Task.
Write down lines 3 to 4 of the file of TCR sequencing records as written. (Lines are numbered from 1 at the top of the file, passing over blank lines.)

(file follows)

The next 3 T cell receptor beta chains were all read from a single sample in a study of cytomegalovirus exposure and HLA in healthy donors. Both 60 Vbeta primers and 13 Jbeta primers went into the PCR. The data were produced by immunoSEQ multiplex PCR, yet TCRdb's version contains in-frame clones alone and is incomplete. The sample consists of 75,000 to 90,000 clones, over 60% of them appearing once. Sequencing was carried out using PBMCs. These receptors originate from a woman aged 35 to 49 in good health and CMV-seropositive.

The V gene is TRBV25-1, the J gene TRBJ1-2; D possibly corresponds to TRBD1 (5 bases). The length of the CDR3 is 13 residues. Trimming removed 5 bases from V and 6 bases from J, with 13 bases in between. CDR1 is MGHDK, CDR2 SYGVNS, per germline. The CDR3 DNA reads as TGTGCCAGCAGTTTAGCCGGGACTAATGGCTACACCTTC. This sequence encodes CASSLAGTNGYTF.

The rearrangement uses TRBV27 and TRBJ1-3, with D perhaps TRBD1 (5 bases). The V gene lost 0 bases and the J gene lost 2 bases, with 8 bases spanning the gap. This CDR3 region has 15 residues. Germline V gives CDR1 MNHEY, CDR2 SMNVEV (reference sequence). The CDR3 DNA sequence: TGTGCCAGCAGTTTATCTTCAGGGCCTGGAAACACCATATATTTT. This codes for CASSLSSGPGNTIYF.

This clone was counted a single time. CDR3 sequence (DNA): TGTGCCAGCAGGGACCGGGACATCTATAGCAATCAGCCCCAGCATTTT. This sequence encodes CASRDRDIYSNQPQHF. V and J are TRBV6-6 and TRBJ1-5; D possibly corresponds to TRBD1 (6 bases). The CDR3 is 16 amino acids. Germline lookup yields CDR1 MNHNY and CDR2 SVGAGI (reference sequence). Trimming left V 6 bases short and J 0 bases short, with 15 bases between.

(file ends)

The rearrangement uses TRBV27 and TRBJ1-3, with D perhaps TRBD1 (5 bases). The V gene lost 0 bases and the J gene lost 2 bases, with 8 bases spanning the gap. This CDR3 region has 15 residues. Germline V gives CDR1 MNHEY, CDR2 SMNVEV (reference sequence). The CDR3 DNA sequence: TGTGCCAGCAGTTTATCTTCAGGGCCTGGAAACACCATATATTTT. This codes for CASSLSSGPGNTIYF.

This clone was counted a single time. CDR3 sequence (DNA): TGTGCCAGCAGGGACCGGGACATCTATAGCAATCAGCCCCAGCATTTT. This sequence encodes CASRDRDIYSNQPQHF. V and J are TRBV6-6 and TRBJ1-5; D possibly corresponds to TRBD1 (6 bases). The CDR3 is 16 amino acids. Germline lookup yields CDR1 MNHNY and CDR2 SVGAGI (reference sequence). Trimming left V 6 bases short and J 0 bases short, with 15 bases between.